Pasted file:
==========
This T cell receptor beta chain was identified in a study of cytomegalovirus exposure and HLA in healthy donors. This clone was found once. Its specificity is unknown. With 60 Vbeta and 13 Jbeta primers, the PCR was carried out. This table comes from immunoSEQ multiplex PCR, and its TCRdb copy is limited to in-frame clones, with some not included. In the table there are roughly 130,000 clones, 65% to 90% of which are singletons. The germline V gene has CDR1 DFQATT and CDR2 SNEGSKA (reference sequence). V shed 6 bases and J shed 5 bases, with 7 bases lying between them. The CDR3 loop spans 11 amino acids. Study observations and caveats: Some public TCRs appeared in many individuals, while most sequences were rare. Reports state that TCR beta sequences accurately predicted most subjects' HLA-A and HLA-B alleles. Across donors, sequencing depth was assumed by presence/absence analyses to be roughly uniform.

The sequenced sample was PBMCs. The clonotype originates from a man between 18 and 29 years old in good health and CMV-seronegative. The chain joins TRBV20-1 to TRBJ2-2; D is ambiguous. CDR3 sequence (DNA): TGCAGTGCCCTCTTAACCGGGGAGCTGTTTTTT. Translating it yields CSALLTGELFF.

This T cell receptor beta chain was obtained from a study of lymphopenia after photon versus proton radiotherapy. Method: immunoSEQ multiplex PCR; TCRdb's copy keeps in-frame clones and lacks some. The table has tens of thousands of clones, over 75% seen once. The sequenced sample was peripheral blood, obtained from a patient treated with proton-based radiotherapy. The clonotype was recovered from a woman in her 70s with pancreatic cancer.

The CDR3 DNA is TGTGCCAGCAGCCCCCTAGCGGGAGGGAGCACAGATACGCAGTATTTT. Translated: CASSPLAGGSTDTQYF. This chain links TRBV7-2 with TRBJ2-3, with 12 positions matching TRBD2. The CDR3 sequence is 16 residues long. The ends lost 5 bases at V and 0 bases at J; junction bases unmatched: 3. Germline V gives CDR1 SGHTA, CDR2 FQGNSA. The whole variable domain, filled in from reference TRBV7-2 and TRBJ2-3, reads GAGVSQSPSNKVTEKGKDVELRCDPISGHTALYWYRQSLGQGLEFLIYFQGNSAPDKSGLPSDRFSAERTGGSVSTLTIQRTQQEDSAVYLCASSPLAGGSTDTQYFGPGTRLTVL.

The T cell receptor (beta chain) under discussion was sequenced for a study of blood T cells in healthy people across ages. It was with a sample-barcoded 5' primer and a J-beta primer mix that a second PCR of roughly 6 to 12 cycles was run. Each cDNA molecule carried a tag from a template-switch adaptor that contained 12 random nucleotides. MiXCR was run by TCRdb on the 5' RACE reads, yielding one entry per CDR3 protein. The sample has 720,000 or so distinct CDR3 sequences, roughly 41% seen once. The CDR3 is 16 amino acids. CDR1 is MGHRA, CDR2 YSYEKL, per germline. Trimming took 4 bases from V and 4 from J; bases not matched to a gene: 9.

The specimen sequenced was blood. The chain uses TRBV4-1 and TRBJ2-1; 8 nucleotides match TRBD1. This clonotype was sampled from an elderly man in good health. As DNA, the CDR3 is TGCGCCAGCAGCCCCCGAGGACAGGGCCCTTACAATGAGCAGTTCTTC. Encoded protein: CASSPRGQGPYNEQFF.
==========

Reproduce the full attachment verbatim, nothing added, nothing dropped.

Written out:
This T cell receptor beta chain was identified in a study of cytomegalovirus exposure and HLA in healthy donors. This clone was found once. Its specificity is unknown. With 60 Vbeta and 13 Jbeta primers, the PCR was carried out. This table comes from immunoSEQ multiplex PCR, and its TCRdb copy is limited to in-frame clones, with some not included. In the table there are roughly 130,000 clones, 65% to 90% of which are singletons. The germline V gene has CDR1 DFQATT and CDR2 SNEGSKA (reference sequence). V shed 6 bases and J shed 5 bases, with 7 bases lying between them. The CDR3 loop spans 11 amino acids. Study observations and caveats: Some public TCRs appeared in many individuals, while most sequences were rare. Reports state that TCR beta sequences accurately predicted most subjects' HLA-A and HLA-B alleles. Across donors, sequencing depth was assumed by presence/absence analyses to be roughly uniform.

The sequenced sample was PBMCs. The clonotype originates from a man between 18 and 29 years old in good health and CMV-seronegative. The chain joins TRBV20-1 to TRBJ2-2; D is ambiguous. CDR3 sequence (DNA): TGCAGTGCCCTCTTAACCGGGGAGCTGTTTTTT. Translating it yields CSALLTGELFF.

This T cell receptor beta chain was obtained from a study of lymphopenia after photon versus proton radiotherapy. Method: immunoSEQ multiplex PCR; TCRdb's copy keeps in-frame clones and lacks some. The table has tens of thousands of clones, over 75% seen once. The sequenced sample was peripheral blood, obtained from a patient treated with proton-based radiotherapy. The clonotype was recovered from a woman in her 70s with pancreatic cancer.

The CDR3 DNA is TGTGCCAGCAGCCCCCTAGCGGGAGGGAGCACAGATACGCAGTATTTT. Translated: CASSPLAGGSTDTQYF. This chain links TRBV7-2 with TRBJ2-3, with 12 positions matching TRBD2. The CDR3 sequence is 16 residues long. The ends lost 5 bases at V and 0 bases at J; junction bases unmatched: 3. Germline V gives CDR1 SGHTA, CDR2 FQGNSA. The whole variable domain, filled in from reference TRBV7-2 and TRBJ2-3, reads GAGVSQSPSNKVTEKGKDVELRCDPISGHTALYWYRQSLGQGLEFLIYFQGNSAPDKSGLPSDRFSAERTGGSVSTLTIQRTQQEDSAVYLCASSPLAGGSTDTQYFGPGTRLTVL.

The T cell receptor (beta chain) under discussion was sequenced for a study of blood T cells in healthy people across ages. It was with a sample-barcoded 5' primer and a J-beta primer mix that a second PCR of roughly 6 to 12 cycles was run. Each cDNA molecule carried a tag from a template-switch adaptor that contained 12 random nucleotides. MiXCR was run by TCRdb on the 5' RACE reads, yielding one entry per CDR3 protein. The sample has 720,000 or so distinct CDR3 sequences, roughly 41% seen once. The CDR3 is 16 amino acids. CDR1 is MGHRA, CDR2 YSYEKL, per germline. Trimming took 4 bases from V and 4 from J; bases not matched to a gene: 9.

The specimen sequenced was blood. The chain uses TRBV4-1 and TRBJ2-1; 8 nucleotides match TRBD1. This clonotype was sampled from an elderly man in good health. As DNA, the CDR3 is TGCGCCAGCAGCCCCCGAGGACAGGGCCCTTACAATGAGCAGTTCTTC. Encoded protein: CASSPRGQGPYNEQFF.